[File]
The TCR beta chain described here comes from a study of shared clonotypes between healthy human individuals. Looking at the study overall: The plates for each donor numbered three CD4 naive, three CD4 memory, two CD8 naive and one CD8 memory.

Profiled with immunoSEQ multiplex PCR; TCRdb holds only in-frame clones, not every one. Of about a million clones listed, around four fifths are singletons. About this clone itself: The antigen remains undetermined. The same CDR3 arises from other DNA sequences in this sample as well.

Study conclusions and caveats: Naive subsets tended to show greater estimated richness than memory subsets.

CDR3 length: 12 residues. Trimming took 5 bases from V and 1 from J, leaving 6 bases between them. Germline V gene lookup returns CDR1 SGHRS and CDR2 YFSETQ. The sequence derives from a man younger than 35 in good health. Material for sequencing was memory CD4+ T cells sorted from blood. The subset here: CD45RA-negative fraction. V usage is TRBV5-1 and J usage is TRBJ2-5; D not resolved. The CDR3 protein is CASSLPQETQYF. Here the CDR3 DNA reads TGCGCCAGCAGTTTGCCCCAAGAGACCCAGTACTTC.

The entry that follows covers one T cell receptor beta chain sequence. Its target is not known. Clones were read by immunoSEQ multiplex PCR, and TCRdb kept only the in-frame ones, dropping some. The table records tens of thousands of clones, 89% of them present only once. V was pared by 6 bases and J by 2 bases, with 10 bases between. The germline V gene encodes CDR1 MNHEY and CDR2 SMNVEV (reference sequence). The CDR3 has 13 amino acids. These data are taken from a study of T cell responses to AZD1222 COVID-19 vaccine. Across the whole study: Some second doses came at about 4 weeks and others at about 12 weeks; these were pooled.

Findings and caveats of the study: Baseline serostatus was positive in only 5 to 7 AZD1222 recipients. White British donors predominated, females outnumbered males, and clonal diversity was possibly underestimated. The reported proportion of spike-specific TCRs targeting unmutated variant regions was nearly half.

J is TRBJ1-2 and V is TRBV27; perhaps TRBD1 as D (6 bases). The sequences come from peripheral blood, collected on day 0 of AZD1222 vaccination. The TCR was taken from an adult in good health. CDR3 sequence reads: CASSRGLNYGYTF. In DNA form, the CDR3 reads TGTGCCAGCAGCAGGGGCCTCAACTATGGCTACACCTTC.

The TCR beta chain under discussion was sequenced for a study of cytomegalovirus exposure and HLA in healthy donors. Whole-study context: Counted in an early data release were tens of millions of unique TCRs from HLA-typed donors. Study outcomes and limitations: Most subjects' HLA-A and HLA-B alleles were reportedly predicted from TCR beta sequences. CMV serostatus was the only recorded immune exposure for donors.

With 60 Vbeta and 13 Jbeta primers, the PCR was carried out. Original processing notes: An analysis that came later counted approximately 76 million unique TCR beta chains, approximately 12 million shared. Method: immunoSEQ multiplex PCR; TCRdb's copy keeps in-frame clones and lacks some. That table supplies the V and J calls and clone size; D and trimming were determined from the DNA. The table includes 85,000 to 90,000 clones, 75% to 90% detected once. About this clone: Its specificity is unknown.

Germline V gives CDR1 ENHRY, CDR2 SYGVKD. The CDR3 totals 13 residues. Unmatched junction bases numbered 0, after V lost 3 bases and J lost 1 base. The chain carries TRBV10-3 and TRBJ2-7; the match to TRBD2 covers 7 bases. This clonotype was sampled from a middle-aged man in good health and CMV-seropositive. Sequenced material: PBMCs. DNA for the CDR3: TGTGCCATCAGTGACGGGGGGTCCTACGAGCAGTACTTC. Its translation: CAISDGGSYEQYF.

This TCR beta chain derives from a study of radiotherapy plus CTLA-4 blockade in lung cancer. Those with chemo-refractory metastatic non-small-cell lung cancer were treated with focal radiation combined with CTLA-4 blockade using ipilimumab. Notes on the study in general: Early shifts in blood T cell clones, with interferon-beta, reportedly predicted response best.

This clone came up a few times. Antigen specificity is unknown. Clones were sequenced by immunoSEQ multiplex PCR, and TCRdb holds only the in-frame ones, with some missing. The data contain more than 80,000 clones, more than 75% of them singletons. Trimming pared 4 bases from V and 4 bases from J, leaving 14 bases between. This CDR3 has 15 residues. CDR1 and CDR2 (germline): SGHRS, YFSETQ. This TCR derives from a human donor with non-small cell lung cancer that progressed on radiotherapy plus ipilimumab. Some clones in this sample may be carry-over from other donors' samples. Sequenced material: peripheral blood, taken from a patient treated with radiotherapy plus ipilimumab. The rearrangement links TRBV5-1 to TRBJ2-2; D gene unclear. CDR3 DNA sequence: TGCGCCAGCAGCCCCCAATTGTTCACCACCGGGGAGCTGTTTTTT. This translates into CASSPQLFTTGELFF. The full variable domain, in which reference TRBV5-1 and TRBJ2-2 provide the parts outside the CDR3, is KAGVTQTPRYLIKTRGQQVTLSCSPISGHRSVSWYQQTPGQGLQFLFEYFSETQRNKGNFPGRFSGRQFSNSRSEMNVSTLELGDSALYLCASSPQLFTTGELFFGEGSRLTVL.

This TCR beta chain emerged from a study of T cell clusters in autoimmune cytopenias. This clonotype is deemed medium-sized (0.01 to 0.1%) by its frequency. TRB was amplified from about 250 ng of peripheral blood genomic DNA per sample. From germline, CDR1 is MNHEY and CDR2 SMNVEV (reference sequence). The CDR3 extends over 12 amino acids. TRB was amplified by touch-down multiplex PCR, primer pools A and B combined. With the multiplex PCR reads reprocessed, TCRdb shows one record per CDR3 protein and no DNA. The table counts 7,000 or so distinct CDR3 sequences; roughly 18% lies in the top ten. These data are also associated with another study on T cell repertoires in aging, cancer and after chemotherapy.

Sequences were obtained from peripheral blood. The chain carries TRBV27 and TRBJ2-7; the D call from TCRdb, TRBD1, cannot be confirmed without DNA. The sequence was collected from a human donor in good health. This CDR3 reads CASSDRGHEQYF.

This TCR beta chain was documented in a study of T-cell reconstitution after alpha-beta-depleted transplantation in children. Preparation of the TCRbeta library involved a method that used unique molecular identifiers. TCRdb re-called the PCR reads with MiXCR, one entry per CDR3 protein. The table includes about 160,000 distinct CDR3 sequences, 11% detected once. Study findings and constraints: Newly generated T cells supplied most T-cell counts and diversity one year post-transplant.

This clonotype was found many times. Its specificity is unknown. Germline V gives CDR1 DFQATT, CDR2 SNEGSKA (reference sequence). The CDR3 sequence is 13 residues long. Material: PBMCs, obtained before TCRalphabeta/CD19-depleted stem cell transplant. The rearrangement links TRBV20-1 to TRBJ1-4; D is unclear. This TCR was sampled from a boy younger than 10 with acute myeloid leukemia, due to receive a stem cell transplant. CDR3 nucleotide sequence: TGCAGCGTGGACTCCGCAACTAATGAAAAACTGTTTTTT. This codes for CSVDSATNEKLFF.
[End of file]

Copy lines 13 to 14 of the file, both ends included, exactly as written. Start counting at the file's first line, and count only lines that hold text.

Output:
This TCR beta chain emerged from a study of T cell clusters in autoimmune cytopenias. This clonotype is deemed medium-sized (0.01 to 0.1%) by its frequency. TRB was amplified from about 250 ng of peripheral blood genomic DNA per sample. From germline, CDR1 is MNHEY and CDR2 SMNVEV (reference sequence). The CDR3 extends over 12 amino acids. TRB was amplified by touch-down multiplex PCR, primer pools A and B combined. With the multiplex PCR reads reprocessed, TCRdb shows one record per CDR3 protein and no DNA. The table counts 7,000 or so distinct CDR3 sequences; roughly 18% lies in the top ten. These data are also associated with another study on T cell repertoires in aging, cancer and after chemotherapy.

Sequences were obtained from peripheral blood. The chain carries TRBV27 and TRBJ2-7; the D call from TCRdb, TRBD1, cannot be confirmed without DNA. The sequence was collected from a human donor in good health. This CDR3 reads CASSDRGHEQYF.